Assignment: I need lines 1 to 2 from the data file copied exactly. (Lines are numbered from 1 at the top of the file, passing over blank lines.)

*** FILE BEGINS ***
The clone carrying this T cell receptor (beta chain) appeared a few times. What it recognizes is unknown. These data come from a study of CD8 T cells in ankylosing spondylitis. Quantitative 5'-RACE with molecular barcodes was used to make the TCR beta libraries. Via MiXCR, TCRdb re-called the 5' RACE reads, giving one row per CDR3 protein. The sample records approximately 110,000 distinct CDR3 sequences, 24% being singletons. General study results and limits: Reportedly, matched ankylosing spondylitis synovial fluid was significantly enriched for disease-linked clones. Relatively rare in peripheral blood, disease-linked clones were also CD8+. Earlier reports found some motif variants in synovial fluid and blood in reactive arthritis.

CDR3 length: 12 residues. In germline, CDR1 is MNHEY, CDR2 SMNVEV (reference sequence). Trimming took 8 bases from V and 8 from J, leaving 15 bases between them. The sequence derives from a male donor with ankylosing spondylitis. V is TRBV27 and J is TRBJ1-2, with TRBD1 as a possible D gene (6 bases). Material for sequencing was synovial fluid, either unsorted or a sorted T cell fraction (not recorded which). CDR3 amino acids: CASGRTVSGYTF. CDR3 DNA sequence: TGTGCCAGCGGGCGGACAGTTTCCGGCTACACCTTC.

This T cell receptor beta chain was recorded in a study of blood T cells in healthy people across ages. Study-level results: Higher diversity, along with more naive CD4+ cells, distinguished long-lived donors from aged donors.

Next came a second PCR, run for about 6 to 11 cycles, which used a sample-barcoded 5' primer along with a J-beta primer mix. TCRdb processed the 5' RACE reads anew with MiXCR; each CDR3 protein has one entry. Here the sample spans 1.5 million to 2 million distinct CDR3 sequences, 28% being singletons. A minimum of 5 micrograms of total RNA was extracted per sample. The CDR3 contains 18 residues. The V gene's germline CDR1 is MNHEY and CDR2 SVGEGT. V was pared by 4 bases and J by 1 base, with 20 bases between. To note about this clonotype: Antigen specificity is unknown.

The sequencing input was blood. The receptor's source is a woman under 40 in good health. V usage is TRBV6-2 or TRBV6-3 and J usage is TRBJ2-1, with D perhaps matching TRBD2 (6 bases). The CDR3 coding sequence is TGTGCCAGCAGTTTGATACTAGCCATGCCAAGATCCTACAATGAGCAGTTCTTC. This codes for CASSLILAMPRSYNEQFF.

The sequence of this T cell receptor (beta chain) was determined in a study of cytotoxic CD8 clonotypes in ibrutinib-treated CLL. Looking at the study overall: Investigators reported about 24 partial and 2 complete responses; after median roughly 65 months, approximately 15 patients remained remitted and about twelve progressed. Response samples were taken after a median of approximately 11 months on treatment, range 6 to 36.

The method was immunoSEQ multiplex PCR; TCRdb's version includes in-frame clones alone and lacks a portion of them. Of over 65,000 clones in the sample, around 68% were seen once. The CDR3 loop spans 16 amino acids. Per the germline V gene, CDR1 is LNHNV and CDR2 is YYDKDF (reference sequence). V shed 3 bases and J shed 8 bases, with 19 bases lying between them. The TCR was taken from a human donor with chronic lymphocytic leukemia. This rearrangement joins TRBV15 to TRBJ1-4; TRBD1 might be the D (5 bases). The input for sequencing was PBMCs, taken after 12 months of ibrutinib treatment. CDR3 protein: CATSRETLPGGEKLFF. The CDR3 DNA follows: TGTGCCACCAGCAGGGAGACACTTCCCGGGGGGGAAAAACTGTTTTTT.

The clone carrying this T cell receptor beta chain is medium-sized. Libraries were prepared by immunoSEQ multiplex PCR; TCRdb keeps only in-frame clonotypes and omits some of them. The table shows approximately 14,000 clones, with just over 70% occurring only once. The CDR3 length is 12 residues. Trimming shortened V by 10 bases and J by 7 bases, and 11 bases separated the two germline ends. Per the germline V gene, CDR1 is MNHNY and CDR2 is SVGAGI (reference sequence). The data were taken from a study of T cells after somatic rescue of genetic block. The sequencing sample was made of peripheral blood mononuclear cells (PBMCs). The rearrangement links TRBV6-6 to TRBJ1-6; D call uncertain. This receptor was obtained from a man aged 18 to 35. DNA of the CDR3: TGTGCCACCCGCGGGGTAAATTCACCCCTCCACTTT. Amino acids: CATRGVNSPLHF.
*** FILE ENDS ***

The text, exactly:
The clone carrying this T cell receptor (beta chain) appeared a few times. What it recognizes is unknown. These data come from a study of CD8 T cells in ankylosing spondylitis. Quantitative 5'-RACE with molecular barcodes was used to make the TCR beta libraries. Via MiXCR, TCRdb re-called the 5' RACE reads, giving one row per CDR3 protein. The sample records approximately 110,000 distinct CDR3 sequences, 24% being singletons. General study results and limits: Reportedly, matched ankylosing spondylitis synovial fluid was significantly enriched for disease-linked clones. Relatively rare in peripheral blood, disease-linked clones were also CD8+. Earlier reports found some motif variants in synovial fluid and blood in reactive arthritis.

CDR3 length: 12 residues. In germline, CDR1 is MNHEY, CDR2 SMNVEV (reference sequence). Trimming took 8 bases from V and 8 from J, leaving 15 bases between them. The sequence derives from a male donor with ankylosing spondylitis. V is TRBV27 and J is TRBJ1-2, with TRBD1 as a possible D gene (6 bases). Material for sequencing was synovial fluid, either unsorted or a sorted T cell fraction (not recorded which). CDR3 amino acids: CASGRTVSGYTF. CDR3 DNA sequence: TGTGCCAGCGGGCGGACAGTTTCCGGCTACACCTTC.